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Improving reproductive health in India

Mar 08, 2010

Pathfinder International’s working paper A Reproductive Health Communication Model That Helps Improve Young Women’s Reproductive Life and Reduces Population Growth with the help of Bihar's case study shows how community-focused interventions can help to increase age of marriage, provide better access to RH services, and reduce population growth.

A Reproductive Health Communication Model That Helps Improve Young Women’s Reproductive Life and Reduces Population Growth: The Case of PRACHAR from Bihar, India

Publisher: Pathfinder International, January 2010

India, a country with over a billion people and geographically diverse levels of social and economic development, has achieved a medium-low level of fertility. Although fertility has declined remarkably in many states, it remains at a high medium level in others: most notably, the states of Bihar, Madhya Pradesh, Rajasthan and Uttar Pradesh (UP), collectively known as BIMARU. Persistent, high fertility in BIMARU, especially Bihar and UP, threatens the progress made to date towards reducing population growth nationally, given that BIMARU is home to over 40% of India’s population.

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Multiple challenges threaten progress made in population and reproductive health. Early childbearing, associated with the practice of early marriage, leads to adverse RH consequences. Short pregnancy intervals contribute to chronic, high infant and child mortality rates. Inequity in the utilization of RH/FP services, particularly in the northern states, keeps contraceptive prevalence low and fertility high. Finally, the population continues to grow due to population momentum brought about by the large population of youth as they reach reproductive age.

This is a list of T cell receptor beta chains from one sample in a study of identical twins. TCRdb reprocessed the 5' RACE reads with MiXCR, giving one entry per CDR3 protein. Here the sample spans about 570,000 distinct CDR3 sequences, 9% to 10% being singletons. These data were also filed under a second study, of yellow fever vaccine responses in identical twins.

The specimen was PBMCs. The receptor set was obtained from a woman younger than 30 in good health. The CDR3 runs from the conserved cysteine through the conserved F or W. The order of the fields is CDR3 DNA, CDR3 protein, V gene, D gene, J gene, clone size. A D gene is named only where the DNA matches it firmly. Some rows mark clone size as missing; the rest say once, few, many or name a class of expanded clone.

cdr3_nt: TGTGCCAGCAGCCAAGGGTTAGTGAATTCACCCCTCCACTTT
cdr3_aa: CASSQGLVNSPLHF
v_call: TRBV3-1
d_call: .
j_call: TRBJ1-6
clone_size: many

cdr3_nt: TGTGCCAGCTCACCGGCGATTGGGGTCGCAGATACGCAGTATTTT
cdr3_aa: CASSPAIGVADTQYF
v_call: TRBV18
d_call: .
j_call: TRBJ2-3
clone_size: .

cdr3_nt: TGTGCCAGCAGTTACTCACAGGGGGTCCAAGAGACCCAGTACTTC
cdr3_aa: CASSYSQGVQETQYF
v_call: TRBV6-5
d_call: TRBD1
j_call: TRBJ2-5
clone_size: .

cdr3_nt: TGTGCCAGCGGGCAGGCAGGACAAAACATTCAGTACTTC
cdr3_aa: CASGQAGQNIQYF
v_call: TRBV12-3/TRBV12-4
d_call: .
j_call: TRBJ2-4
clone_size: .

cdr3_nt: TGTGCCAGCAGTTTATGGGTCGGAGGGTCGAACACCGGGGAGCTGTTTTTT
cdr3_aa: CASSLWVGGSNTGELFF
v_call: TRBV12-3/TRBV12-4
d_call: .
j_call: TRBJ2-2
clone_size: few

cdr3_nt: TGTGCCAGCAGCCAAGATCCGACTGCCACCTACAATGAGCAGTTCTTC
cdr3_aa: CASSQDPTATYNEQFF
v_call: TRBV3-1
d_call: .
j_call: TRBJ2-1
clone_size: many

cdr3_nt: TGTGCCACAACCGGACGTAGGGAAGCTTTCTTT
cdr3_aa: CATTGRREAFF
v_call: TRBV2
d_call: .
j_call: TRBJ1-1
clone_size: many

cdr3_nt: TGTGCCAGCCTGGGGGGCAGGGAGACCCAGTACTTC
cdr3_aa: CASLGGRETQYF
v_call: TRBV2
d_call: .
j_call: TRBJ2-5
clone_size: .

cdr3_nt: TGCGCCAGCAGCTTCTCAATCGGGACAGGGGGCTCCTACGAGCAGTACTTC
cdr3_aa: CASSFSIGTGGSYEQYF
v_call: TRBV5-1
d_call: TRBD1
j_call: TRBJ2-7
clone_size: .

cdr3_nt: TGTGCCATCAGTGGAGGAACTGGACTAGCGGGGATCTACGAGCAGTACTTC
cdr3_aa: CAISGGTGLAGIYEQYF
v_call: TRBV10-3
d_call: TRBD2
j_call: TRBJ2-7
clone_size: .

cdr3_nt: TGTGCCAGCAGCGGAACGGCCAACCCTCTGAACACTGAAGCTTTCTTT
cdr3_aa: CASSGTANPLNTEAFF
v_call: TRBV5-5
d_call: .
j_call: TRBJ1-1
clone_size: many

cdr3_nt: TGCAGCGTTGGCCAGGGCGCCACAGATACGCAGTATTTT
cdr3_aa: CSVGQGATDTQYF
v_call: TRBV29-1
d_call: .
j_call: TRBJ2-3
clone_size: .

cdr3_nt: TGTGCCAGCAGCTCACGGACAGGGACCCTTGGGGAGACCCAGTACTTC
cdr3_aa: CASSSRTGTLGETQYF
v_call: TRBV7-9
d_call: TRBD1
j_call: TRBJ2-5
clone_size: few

This report shows how a RH communication model can help many states in India address the above challenges. The model was developed and tested by Pathfinder International in three districts of Bihar during 2002-2008. The model, known as PRACHAR, provides RH information to adolescents and young couples, their parents, in-laws, and influential community members, creating an enabling social environment conducive to innovative ideas that improve health and quality of life.

(The word “PRACHAR” in Hindi means: “to let people know” or “to disseminate.”) While activities facilitate improved access to RH services, the model does not require direct RH service provision. Details of interventions and evaluation methodology related to PRACHAR are described elsewhere.

The projections show that Bihar state, with a population of 91 million in 2005, can be expected to have a population of about 144 million in 2025 with existing RH/FP programs. However, if the PRACHAR model is implemented, the estimated population would be 121 million in the year 2025—23 million fewer, the equivalent of an Indian state the size of Punjab.

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